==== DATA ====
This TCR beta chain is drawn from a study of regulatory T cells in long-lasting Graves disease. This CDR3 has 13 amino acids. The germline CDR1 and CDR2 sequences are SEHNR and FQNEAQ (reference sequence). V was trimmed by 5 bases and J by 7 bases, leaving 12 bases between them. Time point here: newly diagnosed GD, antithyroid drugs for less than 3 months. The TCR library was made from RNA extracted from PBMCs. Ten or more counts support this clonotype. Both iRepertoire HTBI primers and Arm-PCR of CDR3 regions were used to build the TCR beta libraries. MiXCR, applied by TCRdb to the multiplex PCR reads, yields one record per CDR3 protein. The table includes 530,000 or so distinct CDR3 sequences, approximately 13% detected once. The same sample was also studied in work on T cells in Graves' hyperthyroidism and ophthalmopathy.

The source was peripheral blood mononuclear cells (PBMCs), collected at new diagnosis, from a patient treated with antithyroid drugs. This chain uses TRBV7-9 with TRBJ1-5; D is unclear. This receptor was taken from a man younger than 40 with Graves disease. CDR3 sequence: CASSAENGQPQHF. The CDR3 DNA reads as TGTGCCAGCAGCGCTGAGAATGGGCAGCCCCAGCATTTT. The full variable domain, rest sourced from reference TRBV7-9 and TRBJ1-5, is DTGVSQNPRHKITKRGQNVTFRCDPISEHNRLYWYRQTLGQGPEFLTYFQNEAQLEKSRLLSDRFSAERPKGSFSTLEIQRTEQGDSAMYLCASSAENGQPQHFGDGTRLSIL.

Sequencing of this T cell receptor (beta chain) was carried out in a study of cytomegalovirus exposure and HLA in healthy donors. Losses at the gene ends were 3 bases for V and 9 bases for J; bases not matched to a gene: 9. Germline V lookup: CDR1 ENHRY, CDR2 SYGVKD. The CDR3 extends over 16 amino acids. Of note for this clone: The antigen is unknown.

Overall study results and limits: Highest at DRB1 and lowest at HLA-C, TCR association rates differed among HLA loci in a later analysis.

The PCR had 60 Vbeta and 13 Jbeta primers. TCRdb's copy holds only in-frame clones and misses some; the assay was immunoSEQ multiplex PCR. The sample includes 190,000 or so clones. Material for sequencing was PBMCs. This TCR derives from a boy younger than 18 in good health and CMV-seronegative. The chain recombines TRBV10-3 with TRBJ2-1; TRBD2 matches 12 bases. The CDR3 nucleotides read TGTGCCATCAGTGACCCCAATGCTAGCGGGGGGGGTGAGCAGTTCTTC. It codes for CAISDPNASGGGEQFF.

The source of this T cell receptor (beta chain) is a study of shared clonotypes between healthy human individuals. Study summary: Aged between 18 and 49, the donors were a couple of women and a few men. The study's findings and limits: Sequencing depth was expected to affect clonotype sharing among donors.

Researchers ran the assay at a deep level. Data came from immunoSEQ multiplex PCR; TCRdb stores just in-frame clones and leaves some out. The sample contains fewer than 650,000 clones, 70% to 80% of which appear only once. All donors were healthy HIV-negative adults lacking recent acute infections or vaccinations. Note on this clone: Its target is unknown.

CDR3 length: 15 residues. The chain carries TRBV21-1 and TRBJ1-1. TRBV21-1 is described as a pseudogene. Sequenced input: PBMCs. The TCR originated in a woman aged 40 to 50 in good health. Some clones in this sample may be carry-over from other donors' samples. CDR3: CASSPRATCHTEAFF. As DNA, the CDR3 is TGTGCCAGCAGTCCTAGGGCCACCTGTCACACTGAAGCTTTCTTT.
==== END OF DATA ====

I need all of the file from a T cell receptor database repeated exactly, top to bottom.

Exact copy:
This TCR beta chain is drawn from a study of regulatory T cells in long-lasting Graves disease. This CDR3 has 13 amino acids. The germline CDR1 and CDR2 sequences are SEHNR and FQNEAQ (reference sequence). V was trimmed by 5 bases and J by 7 bases, leaving 12 bases between them. Time point here: newly diagnosed GD, antithyroid drugs for less than 3 months. The TCR library was made from RNA extracted from PBMCs. Ten or more counts support this clonotype. Both iRepertoire HTBI primers and Arm-PCR of CDR3 regions were used to build the TCR beta libraries. MiXCR, applied by TCRdb to the multiplex PCR reads, yields one record per CDR3 protein. The table includes 530,000 or so distinct CDR3 sequences, approximately 13% detected once. The same sample was also studied in work on T cells in Graves' hyperthyroidism and ophthalmopathy.

The source was peripheral blood mononuclear cells (PBMCs), collected at new diagnosis, from a patient treated with antithyroid drugs. This chain uses TRBV7-9 with TRBJ1-5; D is unclear. This receptor was taken from a man younger than 40 with Graves disease. CDR3 sequence: CASSAENGQPQHF. The CDR3 DNA reads as TGTGCCAGCAGCGCTGAGAATGGGCAGCCCCAGCATTTT. The full variable domain, rest sourced from reference TRBV7-9 and TRBJ1-5, is DTGVSQNPRHKITKRGQNVTFRCDPISEHNRLYWYRQTLGQGPEFLTYFQNEAQLEKSRLLSDRFSAERPKGSFSTLEIQRTEQGDSAMYLCASSAENGQPQHFGDGTRLSIL.

Sequencing of this T cell receptor (beta chain) was carried out in a study of cytomegalovirus exposure and HLA in healthy donors. Losses at the gene ends were 3 bases for V and 9 bases for J; bases not matched to a gene: 9. Germline V lookup: CDR1 ENHRY, CDR2 SYGVKD. The CDR3 extends over 16 amino acids. Of note for this clone: The antigen is unknown.

Overall study results and limits: Highest at DRB1 and lowest at HLA-C, TCR association rates differed among HLA loci in a later analysis.

The PCR had 60 Vbeta and 13 Jbeta primers. TCRdb's copy holds only in-frame clones and misses some; the assay was immunoSEQ multiplex PCR. The sample includes 190,000 or so clones. Material for sequencing was PBMCs. This TCR derives from a boy younger than 18 in good health and CMV-seronegative. The chain recombines TRBV10-3 with TRBJ2-1; TRBD2 matches 12 bases. The CDR3 nucleotides read TGTGCCATCAGTGACCCCAATGCTAGCGGGGGGGGTGAGCAGTTCTTC. It codes for CAISDPNASGGGEQFF.

The source of this T cell receptor (beta chain) is a study of shared clonotypes between healthy human individuals. Study summary: Aged between 18 and 49, the donors were a couple of women and a few men. The study's findings and limits: Sequencing depth was expected to affect clonotype sharing among donors.

Researchers ran the assay at a deep level. Data came from immunoSEQ multiplex PCR; TCRdb stores just in-frame clones and leaves some out. The sample contains fewer than 650,000 clones, 70% to 80% of which appear only once. All donors were healthy HIV-negative adults lacking recent acute infections or vaccinations. Note on this clone: Its target is unknown.

CDR3 length: 15 residues. The chain carries TRBV21-1 and TRBJ1-1. TRBV21-1 is described as a pseudogene. Sequenced input: PBMCs. The TCR originated in a woman aged 40 to 50 in good health. Some clones in this sample may be carry-over from other donors' samples. CDR3: CASSPRATCHTEAFF. As DNA, the CDR3 is TGTGCCAGCAGTCCTAGGGCCACCTGTCACACTGAAGCTTTCTTT.